In this public forum members claim that there is no feeling of compulsion, but the Nine Moons blog admits to feeling that pressure. There’s a public claim here that member don’t just follow leaders blindly, but I could provide at least a dozen of LDS Leader quotes where they instruct the membership (not the public) that when a leader speaks the argument is finished. There’s a very common pattern to speaking out of both sides of their mouths. Mormons publicly claim to have disavowed Polygamy, but it remains doctrine in D&C132 and widowers are sealed to 2nd and 3rd wives every day in LDS temples. The public claim doesn’t match the private reality.
So when Mitt Romney or any other LDS leader says publicly how he won’t be persuaded in the least by Salt Lake City I don’t believe him. I know he privately promised to contribute 100% of his time, talents and other gifts to the LDS Church. I know privately that the “unwritten” rules (covenants)and patterns of behavior carry as much weight to a Mormon as the US Constitution…and they admittedly do value that highly.
The anti-Mormon bigot block vote is not inspired by God, as Steve EM and the word “bigot” implies.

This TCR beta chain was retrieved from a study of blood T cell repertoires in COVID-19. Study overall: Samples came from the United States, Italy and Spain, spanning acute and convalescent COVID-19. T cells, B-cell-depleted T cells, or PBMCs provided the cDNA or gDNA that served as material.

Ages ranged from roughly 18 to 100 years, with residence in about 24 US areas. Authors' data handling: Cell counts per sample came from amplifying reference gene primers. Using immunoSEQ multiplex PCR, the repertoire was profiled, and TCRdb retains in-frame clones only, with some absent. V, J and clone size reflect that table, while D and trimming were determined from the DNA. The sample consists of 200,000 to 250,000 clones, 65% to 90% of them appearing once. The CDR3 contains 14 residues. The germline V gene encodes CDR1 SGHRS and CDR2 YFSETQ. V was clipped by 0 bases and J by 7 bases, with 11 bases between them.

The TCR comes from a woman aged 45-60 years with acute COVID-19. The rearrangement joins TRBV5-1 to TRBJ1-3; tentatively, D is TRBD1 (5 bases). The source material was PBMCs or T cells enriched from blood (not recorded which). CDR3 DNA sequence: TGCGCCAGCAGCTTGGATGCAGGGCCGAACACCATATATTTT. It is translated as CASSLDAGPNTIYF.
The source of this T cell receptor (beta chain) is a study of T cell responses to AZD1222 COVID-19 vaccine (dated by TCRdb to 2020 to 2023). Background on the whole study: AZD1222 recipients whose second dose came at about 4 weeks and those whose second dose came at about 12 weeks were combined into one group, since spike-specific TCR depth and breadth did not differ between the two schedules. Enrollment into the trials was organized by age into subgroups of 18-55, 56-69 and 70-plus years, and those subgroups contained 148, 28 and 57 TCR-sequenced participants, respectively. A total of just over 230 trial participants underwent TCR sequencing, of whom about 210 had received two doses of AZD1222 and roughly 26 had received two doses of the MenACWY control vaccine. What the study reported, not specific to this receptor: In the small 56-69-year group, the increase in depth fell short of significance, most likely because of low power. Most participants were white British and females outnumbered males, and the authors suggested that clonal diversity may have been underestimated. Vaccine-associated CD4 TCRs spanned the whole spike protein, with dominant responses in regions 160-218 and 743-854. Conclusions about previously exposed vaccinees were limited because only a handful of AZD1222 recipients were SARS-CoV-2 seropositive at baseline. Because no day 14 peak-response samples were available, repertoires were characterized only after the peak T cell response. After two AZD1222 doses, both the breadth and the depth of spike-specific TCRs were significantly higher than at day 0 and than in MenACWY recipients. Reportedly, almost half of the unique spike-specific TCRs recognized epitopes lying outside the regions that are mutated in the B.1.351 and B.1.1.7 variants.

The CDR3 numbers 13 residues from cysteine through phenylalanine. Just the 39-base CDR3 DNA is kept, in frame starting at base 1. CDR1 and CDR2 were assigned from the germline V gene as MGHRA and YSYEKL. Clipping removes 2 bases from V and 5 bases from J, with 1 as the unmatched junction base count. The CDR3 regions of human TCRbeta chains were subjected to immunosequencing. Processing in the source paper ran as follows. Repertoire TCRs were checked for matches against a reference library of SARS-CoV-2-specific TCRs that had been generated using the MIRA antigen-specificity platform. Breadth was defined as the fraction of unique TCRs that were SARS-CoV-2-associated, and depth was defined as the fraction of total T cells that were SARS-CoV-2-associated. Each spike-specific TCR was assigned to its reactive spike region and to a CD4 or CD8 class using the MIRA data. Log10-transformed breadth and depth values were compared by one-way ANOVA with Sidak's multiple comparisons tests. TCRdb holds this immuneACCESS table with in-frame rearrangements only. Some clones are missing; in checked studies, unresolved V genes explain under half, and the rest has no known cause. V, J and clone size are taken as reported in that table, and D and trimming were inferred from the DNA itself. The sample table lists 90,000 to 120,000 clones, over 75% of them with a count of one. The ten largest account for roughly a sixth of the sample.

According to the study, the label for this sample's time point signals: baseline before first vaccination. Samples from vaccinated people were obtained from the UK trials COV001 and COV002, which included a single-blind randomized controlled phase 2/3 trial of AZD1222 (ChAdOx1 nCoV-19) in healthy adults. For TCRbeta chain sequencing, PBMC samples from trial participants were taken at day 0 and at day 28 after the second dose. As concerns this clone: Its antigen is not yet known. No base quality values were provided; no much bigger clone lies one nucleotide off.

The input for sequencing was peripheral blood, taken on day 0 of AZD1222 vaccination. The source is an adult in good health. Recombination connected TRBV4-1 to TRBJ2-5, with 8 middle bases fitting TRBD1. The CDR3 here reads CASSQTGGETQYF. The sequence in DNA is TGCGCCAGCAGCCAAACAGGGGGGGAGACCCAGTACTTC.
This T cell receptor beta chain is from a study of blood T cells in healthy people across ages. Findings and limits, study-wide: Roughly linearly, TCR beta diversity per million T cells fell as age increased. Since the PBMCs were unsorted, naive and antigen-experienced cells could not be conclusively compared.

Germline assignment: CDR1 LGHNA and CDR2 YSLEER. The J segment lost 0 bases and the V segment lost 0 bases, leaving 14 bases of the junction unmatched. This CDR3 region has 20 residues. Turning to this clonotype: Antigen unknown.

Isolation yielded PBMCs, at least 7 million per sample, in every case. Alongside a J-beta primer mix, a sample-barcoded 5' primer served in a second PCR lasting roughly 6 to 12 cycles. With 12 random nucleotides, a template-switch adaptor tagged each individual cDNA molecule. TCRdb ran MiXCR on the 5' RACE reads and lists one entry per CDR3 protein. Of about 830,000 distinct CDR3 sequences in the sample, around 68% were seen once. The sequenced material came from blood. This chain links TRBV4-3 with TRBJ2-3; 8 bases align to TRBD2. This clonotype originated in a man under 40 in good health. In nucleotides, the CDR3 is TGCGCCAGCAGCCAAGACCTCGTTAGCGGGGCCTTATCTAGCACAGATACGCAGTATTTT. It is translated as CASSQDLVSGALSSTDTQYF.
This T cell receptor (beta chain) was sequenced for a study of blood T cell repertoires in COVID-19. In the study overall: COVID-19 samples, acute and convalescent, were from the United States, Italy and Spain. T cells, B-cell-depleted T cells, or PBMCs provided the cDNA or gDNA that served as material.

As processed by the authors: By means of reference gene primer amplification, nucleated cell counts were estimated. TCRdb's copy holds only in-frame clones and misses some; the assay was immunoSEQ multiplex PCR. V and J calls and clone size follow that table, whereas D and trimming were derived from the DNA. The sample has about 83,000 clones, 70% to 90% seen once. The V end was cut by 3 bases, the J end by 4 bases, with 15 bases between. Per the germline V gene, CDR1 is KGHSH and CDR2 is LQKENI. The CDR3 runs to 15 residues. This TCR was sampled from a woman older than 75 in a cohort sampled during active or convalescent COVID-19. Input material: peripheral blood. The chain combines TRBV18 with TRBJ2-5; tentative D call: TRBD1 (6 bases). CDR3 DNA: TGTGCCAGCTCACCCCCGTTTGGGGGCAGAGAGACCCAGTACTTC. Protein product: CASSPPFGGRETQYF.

What do Evangelicals think about Sen. Harry Reid?
I don’t believe Democrats are generally good for this country. And Harry Reid apparently doesn’t read the Scriptures much.
Someone said, “Mormons understand that the prophet is not perfect but that God will not allow him to lead us astray.”
This may be the most foundational false belief of the LDS because it has caused Mormons to believe all of Joseph Smith’s comments without measuring them against the Scriptures and the Spirit.
1 Kings. 13:18-21 shows that true prophets are capable, and do, give false prophecies inadvertently. I have read many books by prophets. They all say they have made mistakes in hearing and relaying messages from God. God has given us FREE AGENCY.
I hope you search this out and pray about it, Peter and company.
I am so looking forward to Evangelicals having to choose between Romney and whatever other warm body the GOP can throw up there. (again) The icing on the cake would be a Romney vs. Obama general election.
As to your post Tim – Although I am not a fan of Romney – I agree that the more public Mormonism becomes, the more Church headquarters will be forced to reform problematic doctrines (and that’s a good thing).
dps: “In this public forum members claim that there is no feeling of compulsion….”